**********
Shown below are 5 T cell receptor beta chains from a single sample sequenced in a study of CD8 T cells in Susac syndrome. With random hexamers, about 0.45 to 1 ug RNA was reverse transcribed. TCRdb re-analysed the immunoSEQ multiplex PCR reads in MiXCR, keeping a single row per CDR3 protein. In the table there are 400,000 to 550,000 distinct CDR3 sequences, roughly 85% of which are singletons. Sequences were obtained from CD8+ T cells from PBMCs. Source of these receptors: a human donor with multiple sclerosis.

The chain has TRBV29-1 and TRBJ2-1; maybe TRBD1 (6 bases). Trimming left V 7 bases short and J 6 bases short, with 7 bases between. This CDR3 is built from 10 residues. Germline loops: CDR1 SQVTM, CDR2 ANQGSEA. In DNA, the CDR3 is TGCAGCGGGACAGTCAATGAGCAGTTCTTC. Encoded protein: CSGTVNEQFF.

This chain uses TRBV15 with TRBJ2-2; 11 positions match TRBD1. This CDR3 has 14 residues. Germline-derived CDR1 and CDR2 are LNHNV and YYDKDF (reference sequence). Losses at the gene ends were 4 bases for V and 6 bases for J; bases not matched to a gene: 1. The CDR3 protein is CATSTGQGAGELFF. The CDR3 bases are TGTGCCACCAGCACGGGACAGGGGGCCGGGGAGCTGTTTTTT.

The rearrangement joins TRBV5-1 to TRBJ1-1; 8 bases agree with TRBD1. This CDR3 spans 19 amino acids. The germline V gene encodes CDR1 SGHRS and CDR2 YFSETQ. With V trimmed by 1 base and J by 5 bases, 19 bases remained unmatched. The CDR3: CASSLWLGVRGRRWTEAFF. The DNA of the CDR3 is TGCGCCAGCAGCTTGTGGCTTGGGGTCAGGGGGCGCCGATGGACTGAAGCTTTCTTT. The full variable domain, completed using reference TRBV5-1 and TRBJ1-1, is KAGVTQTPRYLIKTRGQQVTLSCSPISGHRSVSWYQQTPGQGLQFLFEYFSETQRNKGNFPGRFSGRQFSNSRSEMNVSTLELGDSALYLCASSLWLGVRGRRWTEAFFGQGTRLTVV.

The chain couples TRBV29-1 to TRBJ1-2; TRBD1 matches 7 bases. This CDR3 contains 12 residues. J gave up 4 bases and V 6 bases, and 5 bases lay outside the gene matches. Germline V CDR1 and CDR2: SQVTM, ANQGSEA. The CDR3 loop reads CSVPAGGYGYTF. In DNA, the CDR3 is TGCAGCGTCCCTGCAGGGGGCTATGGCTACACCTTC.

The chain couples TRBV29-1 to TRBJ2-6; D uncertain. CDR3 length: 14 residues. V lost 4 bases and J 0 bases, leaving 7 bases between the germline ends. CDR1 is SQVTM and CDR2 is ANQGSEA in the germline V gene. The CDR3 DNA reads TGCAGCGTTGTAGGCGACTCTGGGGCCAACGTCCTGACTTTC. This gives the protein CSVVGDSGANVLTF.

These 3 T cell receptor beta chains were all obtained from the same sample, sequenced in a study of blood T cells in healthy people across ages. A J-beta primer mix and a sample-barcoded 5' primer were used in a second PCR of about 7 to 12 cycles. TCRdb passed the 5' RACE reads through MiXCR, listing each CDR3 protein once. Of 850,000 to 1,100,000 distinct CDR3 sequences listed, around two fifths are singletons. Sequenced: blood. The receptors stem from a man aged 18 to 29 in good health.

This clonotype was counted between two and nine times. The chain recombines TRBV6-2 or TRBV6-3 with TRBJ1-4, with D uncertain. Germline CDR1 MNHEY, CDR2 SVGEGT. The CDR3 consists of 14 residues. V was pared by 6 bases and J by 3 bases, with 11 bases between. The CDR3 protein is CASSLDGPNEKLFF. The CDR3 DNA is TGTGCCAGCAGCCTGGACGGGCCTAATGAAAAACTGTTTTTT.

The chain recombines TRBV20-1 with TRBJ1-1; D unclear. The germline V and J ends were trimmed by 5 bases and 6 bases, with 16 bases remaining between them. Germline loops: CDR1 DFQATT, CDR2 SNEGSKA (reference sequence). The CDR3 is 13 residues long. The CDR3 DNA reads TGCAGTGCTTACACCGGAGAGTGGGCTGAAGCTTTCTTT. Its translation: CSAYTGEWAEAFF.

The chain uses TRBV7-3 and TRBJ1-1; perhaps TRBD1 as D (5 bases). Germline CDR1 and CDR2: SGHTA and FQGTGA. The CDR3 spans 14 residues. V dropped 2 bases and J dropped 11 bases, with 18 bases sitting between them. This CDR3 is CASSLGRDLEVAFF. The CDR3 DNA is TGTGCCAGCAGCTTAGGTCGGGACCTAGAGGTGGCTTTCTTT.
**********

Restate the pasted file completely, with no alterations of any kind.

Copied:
Shown below are 5 T cell receptor beta chains from a single sample sequenced in a study of CD8 T cells in Susac syndrome. With random hexamers, about 0.45 to 1 ug RNA was reverse transcribed. TCRdb re-analysed the immunoSEQ multiplex PCR reads in MiXCR, keeping a single row per CDR3 protein. In the table there are 400,000 to 550,000 distinct CDR3 sequences, roughly 85% of which are singletons. Sequences were obtained from CD8+ T cells from PBMCs. Source of these receptors: a human donor with multiple sclerosis.

The chain has TRBV29-1 and TRBJ2-1; maybe TRBD1 (6 bases). Trimming left V 7 bases short and J 6 bases short, with 7 bases between. This CDR3 is built from 10 residues. Germline loops: CDR1 SQVTM, CDR2 ANQGSEA. In DNA, the CDR3 is TGCAGCGGGACAGTCAATGAGCAGTTCTTC. Encoded protein: CSGTVNEQFF.

This chain uses TRBV15 with TRBJ2-2; 11 positions match TRBD1. This CDR3 has 14 residues. Germline-derived CDR1 and CDR2 are LNHNV and YYDKDF (reference sequence). Losses at the gene ends were 4 bases for V and 6 bases for J; bases not matched to a gene: 1. The CDR3 protein is CATSTGQGAGELFF. The CDR3 bases are TGTGCCACCAGCACGGGACAGGGGGCCGGGGAGCTGTTTTTT.

The rearrangement joins TRBV5-1 to TRBJ1-1; 8 bases agree with TRBD1. This CDR3 spans 19 amino acids. The germline V gene encodes CDR1 SGHRS and CDR2 YFSETQ. With V trimmed by 1 base and J by 5 bases, 19 bases remained unmatched. The CDR3: CASSLWLGVRGRRWTEAFF. The DNA of the CDR3 is TGCGCCAGCAGCTTGTGGCTTGGGGTCAGGGGGCGCCGATGGACTGAAGCTTTCTTT. The full variable domain, completed using reference TRBV5-1 and TRBJ1-1, is KAGVTQTPRYLIKTRGQQVTLSCSPISGHRSVSWYQQTPGQGLQFLFEYFSETQRNKGNFPGRFSGRQFSNSRSEMNVSTLELGDSALYLCASSLWLGVRGRRWTEAFFGQGTRLTVV.

The chain couples TRBV29-1 to TRBJ1-2; TRBD1 matches 7 bases. This CDR3 contains 12 residues. J gave up 4 bases and V 6 bases, and 5 bases lay outside the gene matches. Germline V CDR1 and CDR2: SQVTM, ANQGSEA. The CDR3 loop reads CSVPAGGYGYTF. In DNA, the CDR3 is TGCAGCGTCCCTGCAGGGGGCTATGGCTACACCTTC.

The chain couples TRBV29-1 to TRBJ2-6; D uncertain. CDR3 length: 14 residues. V lost 4 bases and J 0 bases, leaving 7 bases between the germline ends. CDR1 is SQVTM and CDR2 is ANQGSEA in the germline V gene. The CDR3 DNA reads TGCAGCGTTGTAGGCGACTCTGGGGCCAACGTCCTGACTTTC. This gives the protein CSVVGDSGANVLTF.

These 3 T cell receptor beta chains were all obtained from the same sample, sequenced in a study of blood T cells in healthy people across ages. A J-beta primer mix and a sample-barcoded 5' primer were used in a second PCR of about 7 to 12 cycles. TCRdb passed the 5' RACE reads through MiXCR, listing each CDR3 protein once. Of 850,000 to 1,100,000 distinct CDR3 sequences listed, around two fifths are singletons. Sequenced: blood. The receptors stem from a man aged 18 to 29 in good health.

This clonotype was counted between two and nine times. The chain recombines TRBV6-2 or TRBV6-3 with TRBJ1-4, with D uncertain. Germline CDR1 MNHEY, CDR2 SVGEGT. The CDR3 consists of 14 residues. V was pared by 6 bases and J by 3 bases, with 11 bases between. The CDR3 protein is CASSLDGPNEKLFF. The CDR3 DNA is TGTGCCAGCAGCCTGGACGGGCCTAATGAAAAACTGTTTTTT.

The chain recombines TRBV20-1 with TRBJ1-1; D unclear. The germline V and J ends were trimmed by 5 bases and 6 bases, with 16 bases remaining between them. Germline loops: CDR1 DFQATT, CDR2 SNEGSKA (reference sequence). The CDR3 is 13 residues long. The CDR3 DNA reads TGCAGTGCTTACACCGGAGAGTGGGCTGAAGCTTTCTTT. Its translation: CSAYTGEWAEAFF.

The chain uses TRBV7-3 and TRBJ1-1; perhaps TRBD1 as D (5 bases). Germline CDR1 and CDR2: SGHTA and FQGTGA. The CDR3 spans 14 residues. V dropped 2 bases and J dropped 11 bases, with 18 bases sitting between them. This CDR3 is CASSLGRDLEVAFF. The CDR3 DNA is TGTGCCAGCAGCTTAGGTCGGGACCTAGAGGTGGCTTTCTTT.